U.S. on Israel — double standards or a double-edged sword?
December 24 – Palestinian militants in the Gaza Strip ratchet up rocket fire towards Israel after Hamas ended a six-month ceasefire.
December 27 – The United States blames Hamas for breaking the ceasefire and provoking Israeli air strikes.
Secretary of State Condoleezza Rice expressed concern about the escalating violence and called for immediate restoration of the ceasefire.
“We strongly condemn the repeated rocket and mortar attacks against Israel and hold Hamas responsible for breaking the ceasefire and for the renewal of violence there,” she said in a statement.
December 28/29 – Israel steps up air strikes. The death toll is now close to 350.
They say while the United States urged both India and Pakistan to show maximum restraint in the wake of last month’s militant attacks which killed 179 people in Mumbai, the Bush administration was quick to defend Israeli action and condemn Hamas. White House spokesman Gordon Johndroe even called the Islamic group “thugs.”
Should India be miffed at Washington’s response?
Tensions are running high between the nuclear-armed South Asian neighbours after last month’s attack on India’s financial capital, with both India and Pakistan ratcheting up their rhetoric.
But is war an option? And here’s a question – did India neutralise its military option for conventional strikes against Pakistan, or even target militant training camps, by going nuclear in 1998?
The Congress government faced widespread anger at the security and intelligence failures that led to the Mumbai attacks and must go to the polls by May. A strong response could see people rally behind it.
Despite the rhetoric and, at times, jingoistic approach of some in Indian news television, analysts say it’s not in India’s larger interest to complain about U.S. policy, more so because of Kashmir.
They say a road map is in place to end the Arab-Israel conflict that calls for a Palestinian state living in peace alongside a secure Israel. There exists a Quartet of Middle East peace negotiators — the European Union, United States, Russia and United Nations, with former British prime minister Tony Blair as the envoy.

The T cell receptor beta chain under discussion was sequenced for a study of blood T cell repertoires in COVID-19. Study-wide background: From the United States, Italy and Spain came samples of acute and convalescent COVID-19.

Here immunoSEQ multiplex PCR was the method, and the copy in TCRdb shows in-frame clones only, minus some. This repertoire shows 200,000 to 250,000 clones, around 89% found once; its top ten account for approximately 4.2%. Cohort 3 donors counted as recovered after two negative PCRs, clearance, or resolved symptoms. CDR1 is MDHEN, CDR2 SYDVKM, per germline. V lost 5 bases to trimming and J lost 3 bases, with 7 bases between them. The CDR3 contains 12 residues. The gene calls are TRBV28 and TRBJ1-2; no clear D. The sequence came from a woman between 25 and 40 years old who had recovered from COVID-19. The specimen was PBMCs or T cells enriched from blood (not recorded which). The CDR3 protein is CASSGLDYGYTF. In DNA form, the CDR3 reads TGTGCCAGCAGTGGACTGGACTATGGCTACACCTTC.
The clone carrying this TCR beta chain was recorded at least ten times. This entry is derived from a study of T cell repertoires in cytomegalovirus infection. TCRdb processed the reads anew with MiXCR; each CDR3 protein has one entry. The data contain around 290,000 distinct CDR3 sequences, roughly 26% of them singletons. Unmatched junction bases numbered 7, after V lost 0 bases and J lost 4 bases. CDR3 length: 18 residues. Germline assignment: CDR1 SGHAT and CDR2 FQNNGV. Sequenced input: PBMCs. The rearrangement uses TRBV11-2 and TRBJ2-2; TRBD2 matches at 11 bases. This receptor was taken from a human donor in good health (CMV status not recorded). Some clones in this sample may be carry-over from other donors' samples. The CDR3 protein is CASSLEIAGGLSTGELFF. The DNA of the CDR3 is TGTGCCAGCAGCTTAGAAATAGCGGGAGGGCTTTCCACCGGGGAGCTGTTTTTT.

Can India afford, or rather, would India want similar international attention on Kashmir?
India’s own response to the escalation in violence in the Middle East has been finely calibrated. Maintaining a delicate balance, New Delhi urged “an immediate end to the use of force against Palestinian civilians in the Gaza” while noting the “cross-border provocations resulting from rocket attacks” in southern Israel.
New Delhi’s ties with Tel Aviv have only grown closer over the years although it remains sympathetic to the cause of Palestine, a support that India has extended from days of Yasser Arafat.
But the policymakers know only too well that it’s a tightrope walk for India. The government probably does not want Kashmir back on the agenda, more so at a time when the man on the street in Jammu and Kashmir shunned a perpetual fear of the gun for a date with democracy.
India will pin a lot of hope on a new dispensation in Jammu and Kashmir delivering on developmental goals and silencing the separatists’ shrill call for poll boycott and freedom.
So, with politics in the valley at the crossroads, would New Delhi want the K-word to be raised in the international forum again?
For U.S. President-elect Barack Obama, managing South Asia is a foreign policy priority. Obama has also hinted that he thinks a settlement between India and Pakistan over Kashmir is part of the equation.
There have also been media reports that Obama is toying with the idea of a South Asia envoy, and that might even be someone as high-profile as Bill Clinton.
India had warmed up to Clinton during his presidential years. But will New Delhi extend the hospitality to Clinton the envoy?
Would India want the Kashmir conundrum to raise its head at a time when violence in the valley is at a 20-year low?